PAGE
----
Essar Steel India v. RBI†: A case comment

Introduction

Essar Group is an Indian conglomerate into manufacturing, services and retails sectors. The group has operational presence across 29 countries having 45,000 employees across the world.  The Group’s core interest lies in steel and energy sector, Essar Steel being the flagship company of this group.

Reserve Bank of India (RBI) vide their press note dated 13-6-2017 had directed banks to initiate insolvency proceedings before National Company Law Tribunal (NCLT) under Section 9 of the Insolvency and Bankruptcy Code, 2016 against 12 companies including Essar Steel India Ltd. (Essar) and accordingly proceedings were initiated by consortium of banks led by State Bank of India (SBI) which is leading the consortium.

Background

Essar challenged the aforementioned press note by filing a writ petition before Gujarat High Court Bench at Ahmedabad, citing failure of the consortium of banks to accept the package of debt restructuring, proposed and approved by the Board of Directors of Essar. Essar further challenged authority of RBI to issue directions to NCLT, as interpretation of last line of Para 5 implied that NCLT is a subordinate authority to RBI, which is constitutionally wrong.  Para 5 of the Circular read as below:

  1. The Reserve Bank, based on the recommendations of the IAC, will accordingly be issuing directions to banks to file for insolvency proceedings under the IBC in respect of the identified accounts. Such cases will be accorded priority by the National Company Law Tribunal (NCLT).

RBI apologised to the Court for such poor drafting and they have issued a corrigendum dated 3-7-2017 correcting this mistake by deleting last line of Para 5.

Essar accused that RBI has blindly followed a process to shortlist companies based on classification, which is in contravention of Articles 14 and 19 of the Constitution of India. It was accused that the classification on the basis of total outstanding amount being more than Rs 5000 crores and percentage of classified NPAs to be more than 60% is arbitrary and irrational.

RBI in response submitted that Essar account was a non-performing account (NPA) even prior to 31-3-2016 with total outstanding amount to the tune of Rs 31,671 crores and the RBI directives are reasonable which make classification valid under Article 14, because the press release and the directives to banks issued by RBI were for giving effect to the economic policy contained in the IBC i.e. Insolvency and Bankruptcy Code as well as the Ordinance and the order.

RBI further submitted that the  focus was on cases which have the twin criteria of being the largest and longest standing NPAs. Such classification is based on an intelligible differentia i.e. both quantum (Rs 5000 crores and 60% NPA) as well as length of outstanding (at least fifteen months i.e. from 31-3-2016).

SBI i.e. Respondent 2 in response submitted in the court that they have a statutory right to proceed against any corporate debtor with or without directions from RBI if they qualify requirements under Section 7 of the IBC. SBI denied that appointment of IRPs would hamper working of the petitioner since company is managed by executives and not their Board of Directors. SBI lead Consortium Bank denied that they had accepted any proposal from Essar and alleged that Essar has approached the court with unclean hands.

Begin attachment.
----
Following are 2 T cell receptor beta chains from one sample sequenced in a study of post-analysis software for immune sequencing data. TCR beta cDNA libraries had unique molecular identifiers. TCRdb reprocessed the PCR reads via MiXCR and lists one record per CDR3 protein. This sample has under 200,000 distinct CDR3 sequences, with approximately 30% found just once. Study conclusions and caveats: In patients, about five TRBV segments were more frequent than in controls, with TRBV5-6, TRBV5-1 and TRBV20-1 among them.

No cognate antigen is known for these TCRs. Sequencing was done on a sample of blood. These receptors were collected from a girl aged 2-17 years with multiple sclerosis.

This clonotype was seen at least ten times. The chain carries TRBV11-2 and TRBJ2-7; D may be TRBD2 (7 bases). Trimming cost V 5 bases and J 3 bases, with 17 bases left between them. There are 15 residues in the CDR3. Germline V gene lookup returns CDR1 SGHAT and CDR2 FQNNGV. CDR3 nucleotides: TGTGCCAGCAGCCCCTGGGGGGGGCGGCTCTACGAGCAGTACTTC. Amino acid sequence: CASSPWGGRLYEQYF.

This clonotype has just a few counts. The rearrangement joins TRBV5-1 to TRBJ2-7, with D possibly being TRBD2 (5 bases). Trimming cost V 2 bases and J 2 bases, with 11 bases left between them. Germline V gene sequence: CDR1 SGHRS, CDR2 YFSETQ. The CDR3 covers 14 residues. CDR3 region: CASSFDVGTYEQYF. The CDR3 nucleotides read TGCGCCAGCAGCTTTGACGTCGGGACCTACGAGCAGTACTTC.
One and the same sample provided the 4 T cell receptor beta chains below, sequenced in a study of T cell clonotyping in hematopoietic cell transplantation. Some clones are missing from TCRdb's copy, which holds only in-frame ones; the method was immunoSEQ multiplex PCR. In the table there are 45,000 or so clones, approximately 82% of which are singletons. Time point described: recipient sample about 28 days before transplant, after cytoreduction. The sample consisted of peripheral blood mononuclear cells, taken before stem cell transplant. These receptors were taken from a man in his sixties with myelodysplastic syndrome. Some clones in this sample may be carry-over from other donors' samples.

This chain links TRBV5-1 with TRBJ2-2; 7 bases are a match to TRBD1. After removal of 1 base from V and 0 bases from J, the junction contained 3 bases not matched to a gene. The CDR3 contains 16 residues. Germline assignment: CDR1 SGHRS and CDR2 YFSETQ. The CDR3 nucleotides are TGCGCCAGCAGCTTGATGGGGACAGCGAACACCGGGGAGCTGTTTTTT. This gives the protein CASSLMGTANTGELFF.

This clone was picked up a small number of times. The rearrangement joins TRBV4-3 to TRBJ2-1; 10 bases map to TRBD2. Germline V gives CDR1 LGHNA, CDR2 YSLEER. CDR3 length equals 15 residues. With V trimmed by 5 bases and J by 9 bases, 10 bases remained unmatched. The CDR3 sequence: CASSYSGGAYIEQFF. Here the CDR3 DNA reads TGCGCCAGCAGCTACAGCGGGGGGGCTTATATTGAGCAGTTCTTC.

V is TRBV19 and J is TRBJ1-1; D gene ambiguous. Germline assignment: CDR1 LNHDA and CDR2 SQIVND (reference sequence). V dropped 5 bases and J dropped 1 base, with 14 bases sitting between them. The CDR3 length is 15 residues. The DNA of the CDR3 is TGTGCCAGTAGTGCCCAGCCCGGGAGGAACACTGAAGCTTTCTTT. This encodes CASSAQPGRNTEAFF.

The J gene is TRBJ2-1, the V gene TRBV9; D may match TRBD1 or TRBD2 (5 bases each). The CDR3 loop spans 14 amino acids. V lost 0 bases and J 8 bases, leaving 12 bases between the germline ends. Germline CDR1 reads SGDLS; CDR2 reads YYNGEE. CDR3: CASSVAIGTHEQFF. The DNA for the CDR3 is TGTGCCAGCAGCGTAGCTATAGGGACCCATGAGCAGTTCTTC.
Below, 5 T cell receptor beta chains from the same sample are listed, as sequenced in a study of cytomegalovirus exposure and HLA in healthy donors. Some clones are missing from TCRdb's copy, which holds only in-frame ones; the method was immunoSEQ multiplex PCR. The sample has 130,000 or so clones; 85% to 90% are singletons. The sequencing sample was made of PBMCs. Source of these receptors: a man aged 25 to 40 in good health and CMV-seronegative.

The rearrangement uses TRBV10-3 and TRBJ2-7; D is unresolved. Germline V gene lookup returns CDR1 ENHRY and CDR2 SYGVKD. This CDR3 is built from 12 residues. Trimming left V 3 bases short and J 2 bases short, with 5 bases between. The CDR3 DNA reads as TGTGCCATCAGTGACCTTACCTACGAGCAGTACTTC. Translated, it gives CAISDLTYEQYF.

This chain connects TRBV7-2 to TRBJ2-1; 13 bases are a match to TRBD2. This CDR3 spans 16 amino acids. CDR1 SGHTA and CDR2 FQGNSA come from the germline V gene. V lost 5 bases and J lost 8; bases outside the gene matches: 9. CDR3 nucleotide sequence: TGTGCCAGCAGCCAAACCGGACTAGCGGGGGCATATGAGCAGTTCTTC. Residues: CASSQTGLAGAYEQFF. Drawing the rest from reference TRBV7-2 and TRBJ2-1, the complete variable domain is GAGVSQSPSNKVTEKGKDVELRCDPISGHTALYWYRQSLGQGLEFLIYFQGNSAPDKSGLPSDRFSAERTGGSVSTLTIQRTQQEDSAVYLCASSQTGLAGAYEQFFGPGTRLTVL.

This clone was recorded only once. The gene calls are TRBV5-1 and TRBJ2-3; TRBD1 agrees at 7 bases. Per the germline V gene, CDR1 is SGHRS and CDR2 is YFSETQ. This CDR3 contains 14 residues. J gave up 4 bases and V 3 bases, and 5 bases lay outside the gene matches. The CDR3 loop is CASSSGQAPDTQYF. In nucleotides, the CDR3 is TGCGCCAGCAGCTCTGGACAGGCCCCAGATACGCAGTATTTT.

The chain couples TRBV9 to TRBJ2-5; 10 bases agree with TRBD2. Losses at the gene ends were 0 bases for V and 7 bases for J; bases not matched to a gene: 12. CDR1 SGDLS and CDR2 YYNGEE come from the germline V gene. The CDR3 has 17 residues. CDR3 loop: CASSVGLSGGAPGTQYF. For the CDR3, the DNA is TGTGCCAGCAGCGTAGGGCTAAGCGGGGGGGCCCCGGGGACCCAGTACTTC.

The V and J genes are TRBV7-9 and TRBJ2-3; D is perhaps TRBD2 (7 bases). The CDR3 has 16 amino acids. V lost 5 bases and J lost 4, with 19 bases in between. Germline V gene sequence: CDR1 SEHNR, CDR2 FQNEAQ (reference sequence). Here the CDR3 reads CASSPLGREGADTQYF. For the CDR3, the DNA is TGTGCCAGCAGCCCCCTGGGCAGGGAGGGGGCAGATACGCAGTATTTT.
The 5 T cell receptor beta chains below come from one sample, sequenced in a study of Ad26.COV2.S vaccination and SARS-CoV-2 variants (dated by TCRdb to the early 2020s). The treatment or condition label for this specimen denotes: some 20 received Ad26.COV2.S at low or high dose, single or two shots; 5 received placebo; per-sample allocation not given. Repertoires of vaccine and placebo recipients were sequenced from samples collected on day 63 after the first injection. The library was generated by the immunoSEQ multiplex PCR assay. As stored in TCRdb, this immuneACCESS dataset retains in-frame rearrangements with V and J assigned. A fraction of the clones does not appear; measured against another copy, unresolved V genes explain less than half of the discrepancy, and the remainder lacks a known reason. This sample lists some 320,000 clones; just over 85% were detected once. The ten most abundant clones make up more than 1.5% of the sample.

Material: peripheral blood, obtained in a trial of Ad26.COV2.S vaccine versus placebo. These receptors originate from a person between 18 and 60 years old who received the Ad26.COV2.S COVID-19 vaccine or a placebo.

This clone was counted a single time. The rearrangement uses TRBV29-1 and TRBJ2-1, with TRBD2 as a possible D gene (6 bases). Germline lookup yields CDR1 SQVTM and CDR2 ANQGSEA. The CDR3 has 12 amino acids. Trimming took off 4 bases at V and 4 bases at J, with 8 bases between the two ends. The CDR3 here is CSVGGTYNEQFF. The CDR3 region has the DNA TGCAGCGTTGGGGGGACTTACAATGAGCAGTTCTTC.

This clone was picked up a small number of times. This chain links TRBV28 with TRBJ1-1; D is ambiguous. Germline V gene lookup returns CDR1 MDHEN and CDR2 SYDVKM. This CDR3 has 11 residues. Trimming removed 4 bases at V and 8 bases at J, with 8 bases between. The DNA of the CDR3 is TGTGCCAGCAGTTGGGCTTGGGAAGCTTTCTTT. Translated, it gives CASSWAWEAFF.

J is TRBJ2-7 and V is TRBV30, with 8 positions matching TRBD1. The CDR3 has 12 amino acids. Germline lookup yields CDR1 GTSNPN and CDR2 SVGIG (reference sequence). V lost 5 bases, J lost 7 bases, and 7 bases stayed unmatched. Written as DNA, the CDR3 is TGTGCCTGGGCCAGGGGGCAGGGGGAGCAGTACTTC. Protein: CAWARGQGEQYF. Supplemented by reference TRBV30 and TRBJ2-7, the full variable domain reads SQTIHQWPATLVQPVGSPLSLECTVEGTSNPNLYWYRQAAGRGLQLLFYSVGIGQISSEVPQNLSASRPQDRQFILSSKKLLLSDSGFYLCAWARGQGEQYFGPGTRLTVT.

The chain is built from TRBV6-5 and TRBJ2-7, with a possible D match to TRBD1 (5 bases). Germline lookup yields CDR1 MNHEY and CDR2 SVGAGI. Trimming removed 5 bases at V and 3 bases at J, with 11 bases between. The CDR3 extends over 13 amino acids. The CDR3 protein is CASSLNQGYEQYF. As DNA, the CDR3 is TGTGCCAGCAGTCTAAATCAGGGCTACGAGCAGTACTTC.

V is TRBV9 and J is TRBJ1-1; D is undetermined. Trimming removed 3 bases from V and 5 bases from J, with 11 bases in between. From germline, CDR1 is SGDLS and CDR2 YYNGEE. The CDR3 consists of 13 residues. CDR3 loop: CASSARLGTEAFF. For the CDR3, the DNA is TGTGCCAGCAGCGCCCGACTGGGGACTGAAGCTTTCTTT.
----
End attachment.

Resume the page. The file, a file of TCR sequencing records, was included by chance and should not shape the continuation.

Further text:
Standard Chartered Bank (SCB) i.e. Respondent 3 in response submitted that they are a company incorporated in the United Kingdom and are governed by the prudential regulatory authority of United Kingdom hence, it is not a banking company under Sections 5(c) and  (d) of the Banking Regulation Act, 1949. SCB further contented that it is not a member of JLF (Joint Lenders’ Forum) and they had statutory rights to proceed against petitioners and did not need RBI’s directions.

Verdict

The Court refused to grant any relief to Essar with respect to their prayers to quash the said proceedings filed under Section 9 of the IBC and said that NCLT may be directed to set aside all the proceedings. The Court also observed that NCLT, Respondent 4 cannot be directed to restrain from proceedings against Essar, as such writ of prohibition may be issued only in the rarest of rare cases or when inferior court exceeds its jurisdiction, or proceeds under a law which is itself ultra vires or unconstitutional. Since IBC is not unconstitutional, this prayer was also rejected by the court.

Conclusion

This High Court decision is a major relief for financial institutions who got wary of the prospects of recovery from twelve biggest loan defaulters of India. This decision also establishes statutory right of banks to initiate proceedings against loan defaulters before appropriate forum with or without guidelines from RBI.

Essar Steel India Ltd. v. RBI, 2017 SCC OnLine Guj 995, decided on 31-07-2017.

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